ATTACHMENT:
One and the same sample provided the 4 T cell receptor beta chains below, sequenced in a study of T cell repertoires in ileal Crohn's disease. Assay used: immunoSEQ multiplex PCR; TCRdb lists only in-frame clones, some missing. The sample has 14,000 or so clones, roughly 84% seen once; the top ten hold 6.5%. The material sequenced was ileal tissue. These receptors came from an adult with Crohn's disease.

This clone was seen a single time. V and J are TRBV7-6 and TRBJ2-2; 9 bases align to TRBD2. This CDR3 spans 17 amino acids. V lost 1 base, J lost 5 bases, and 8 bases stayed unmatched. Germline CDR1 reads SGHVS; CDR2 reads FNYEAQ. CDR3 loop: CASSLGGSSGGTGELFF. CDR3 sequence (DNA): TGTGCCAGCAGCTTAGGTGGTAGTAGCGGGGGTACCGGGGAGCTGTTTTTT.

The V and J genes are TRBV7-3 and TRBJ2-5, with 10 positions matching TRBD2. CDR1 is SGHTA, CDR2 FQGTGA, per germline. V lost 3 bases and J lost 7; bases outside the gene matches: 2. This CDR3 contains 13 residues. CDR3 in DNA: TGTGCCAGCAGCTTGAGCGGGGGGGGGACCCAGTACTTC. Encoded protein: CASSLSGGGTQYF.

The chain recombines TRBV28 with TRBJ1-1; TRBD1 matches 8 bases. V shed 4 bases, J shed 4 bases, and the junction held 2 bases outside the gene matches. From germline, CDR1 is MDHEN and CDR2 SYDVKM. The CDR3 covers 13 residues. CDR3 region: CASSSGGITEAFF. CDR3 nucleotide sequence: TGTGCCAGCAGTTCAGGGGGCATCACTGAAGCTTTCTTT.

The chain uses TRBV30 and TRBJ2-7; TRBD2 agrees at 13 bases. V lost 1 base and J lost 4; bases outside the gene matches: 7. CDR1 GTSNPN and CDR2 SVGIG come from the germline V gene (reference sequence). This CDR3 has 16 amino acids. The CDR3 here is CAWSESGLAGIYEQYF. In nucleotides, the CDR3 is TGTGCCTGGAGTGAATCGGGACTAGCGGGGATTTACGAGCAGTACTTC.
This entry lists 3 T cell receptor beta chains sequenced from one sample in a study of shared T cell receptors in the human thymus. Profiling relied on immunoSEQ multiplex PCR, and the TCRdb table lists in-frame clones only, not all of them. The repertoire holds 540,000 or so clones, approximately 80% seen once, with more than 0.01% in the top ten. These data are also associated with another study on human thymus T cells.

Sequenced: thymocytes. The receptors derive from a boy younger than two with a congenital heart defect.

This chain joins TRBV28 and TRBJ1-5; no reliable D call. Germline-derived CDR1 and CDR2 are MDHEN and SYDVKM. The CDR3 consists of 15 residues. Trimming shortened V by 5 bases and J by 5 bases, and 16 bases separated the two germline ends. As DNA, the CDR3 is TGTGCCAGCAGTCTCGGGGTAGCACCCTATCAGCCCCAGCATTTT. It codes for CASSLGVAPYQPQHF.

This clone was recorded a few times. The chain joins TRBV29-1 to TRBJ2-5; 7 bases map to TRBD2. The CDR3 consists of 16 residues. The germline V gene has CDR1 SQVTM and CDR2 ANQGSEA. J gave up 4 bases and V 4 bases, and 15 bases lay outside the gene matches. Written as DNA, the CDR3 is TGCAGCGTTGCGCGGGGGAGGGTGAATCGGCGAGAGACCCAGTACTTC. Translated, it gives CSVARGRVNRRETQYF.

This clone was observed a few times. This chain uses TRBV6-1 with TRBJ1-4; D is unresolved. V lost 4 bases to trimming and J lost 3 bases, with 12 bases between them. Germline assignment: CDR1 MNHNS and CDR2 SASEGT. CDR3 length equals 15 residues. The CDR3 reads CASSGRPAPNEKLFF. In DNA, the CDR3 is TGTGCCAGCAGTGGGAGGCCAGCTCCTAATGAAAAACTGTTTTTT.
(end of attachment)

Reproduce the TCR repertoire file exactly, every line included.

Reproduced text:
One and the same sample provided the 4 T cell receptor beta chains below, sequenced in a study of T cell repertoires in ileal Crohn's disease. Assay used: immunoSEQ multiplex PCR; TCRdb lists only in-frame clones, some missing. The sample has 14,000 or so clones, roughly 84% seen once; the top ten hold 6.5%. The material sequenced was ileal tissue. These receptors came from an adult with Crohn's disease.

This clone was seen a single time. V and J are TRBV7-6 and TRBJ2-2; 9 bases align to TRBD2. This CDR3 spans 17 amino acids. V lost 1 base, J lost 5 bases, and 8 bases stayed unmatched. Germline CDR1 reads SGHVS; CDR2 reads FNYEAQ. CDR3 loop: CASSLGGSSGGTGELFF. CDR3 sequence (DNA): TGTGCCAGCAGCTTAGGTGGTAGTAGCGGGGGTACCGGGGAGCTGTTTTTT.

The V and J genes are TRBV7-3 and TRBJ2-5, with 10 positions matching TRBD2. CDR1 is SGHTA, CDR2 FQGTGA, per germline. V lost 3 bases and J lost 7; bases outside the gene matches: 2. This CDR3 contains 13 residues. CDR3 in DNA: TGTGCCAGCAGCTTGAGCGGGGGGGGGACCCAGTACTTC. Encoded protein: CASSLSGGGTQYF.

The chain recombines TRBV28 with TRBJ1-1; TRBD1 matches 8 bases. V shed 4 bases, J shed 4 bases, and the junction held 2 bases outside the gene matches. From germline, CDR1 is MDHEN and CDR2 SYDVKM. The CDR3 covers 13 residues. CDR3 region: CASSSGGITEAFF. CDR3 nucleotide sequence: TGTGCCAGCAGTTCAGGGGGCATCACTGAAGCTTTCTTT.

The chain uses TRBV30 and TRBJ2-7; TRBD2 agrees at 13 bases. V lost 1 base and J lost 4; bases outside the gene matches: 7. CDR1 GTSNPN and CDR2 SVGIG come from the germline V gene (reference sequence). This CDR3 has 16 amino acids. The CDR3 here is CAWSESGLAGIYEQYF. In nucleotides, the CDR3 is TGTGCCTGGAGTGAATCGGGACTAGCGGGGATTTACGAGCAGTACTTC.
This entry lists 3 T cell receptor beta chains sequenced from one sample in a study of shared T cell receptors in the human thymus. Profiling relied on immunoSEQ multiplex PCR, and the TCRdb table lists in-frame clones only, not all of them. The repertoire holds 540,000 or so clones, approximately 80% seen once, with more than 0.01% in the top ten. These data are also associated with another study on human thymus T cells.

Sequenced: thymocytes. The receptors derive from a boy younger than two with a congenital heart defect.

This chain joins TRBV28 and TRBJ1-5; no reliable D call. Germline-derived CDR1 and CDR2 are MDHEN and SYDVKM. The CDR3 consists of 15 residues. Trimming shortened V by 5 bases and J by 5 bases, and 16 bases separated the two germline ends. As DNA, the CDR3 is TGTGCCAGCAGTCTCGGGGTAGCACCCTATCAGCCCCAGCATTTT. It codes for CASSLGVAPYQPQHF.

This clone was recorded a few times. The chain joins TRBV29-1 to TRBJ2-5; 7 bases map to TRBD2. The CDR3 consists of 16 residues. The germline V gene has CDR1 SQVTM and CDR2 ANQGSEA. J gave up 4 bases and V 4 bases, and 15 bases lay outside the gene matches. Written as DNA, the CDR3 is TGCAGCGTTGCGCGGGGGAGGGTGAATCGGCGAGAGACCCAGTACTTC. Translated, it gives CSVARGRVNRRETQYF.

This clone was observed a few times. This chain uses TRBV6-1 with TRBJ1-4; D is unresolved. V lost 4 bases to trimming and J lost 3 bases, with 12 bases between them. Germline assignment: CDR1 MNHNS and CDR2 SASEGT. CDR3 length equals 15 residues. The CDR3 reads CASSGRPAPNEKLFF. In DNA, the CDR3 is TGTGCCAGCAGTGGGAGGCCAGCTCCTAATGAAAAACTGTTTTTT.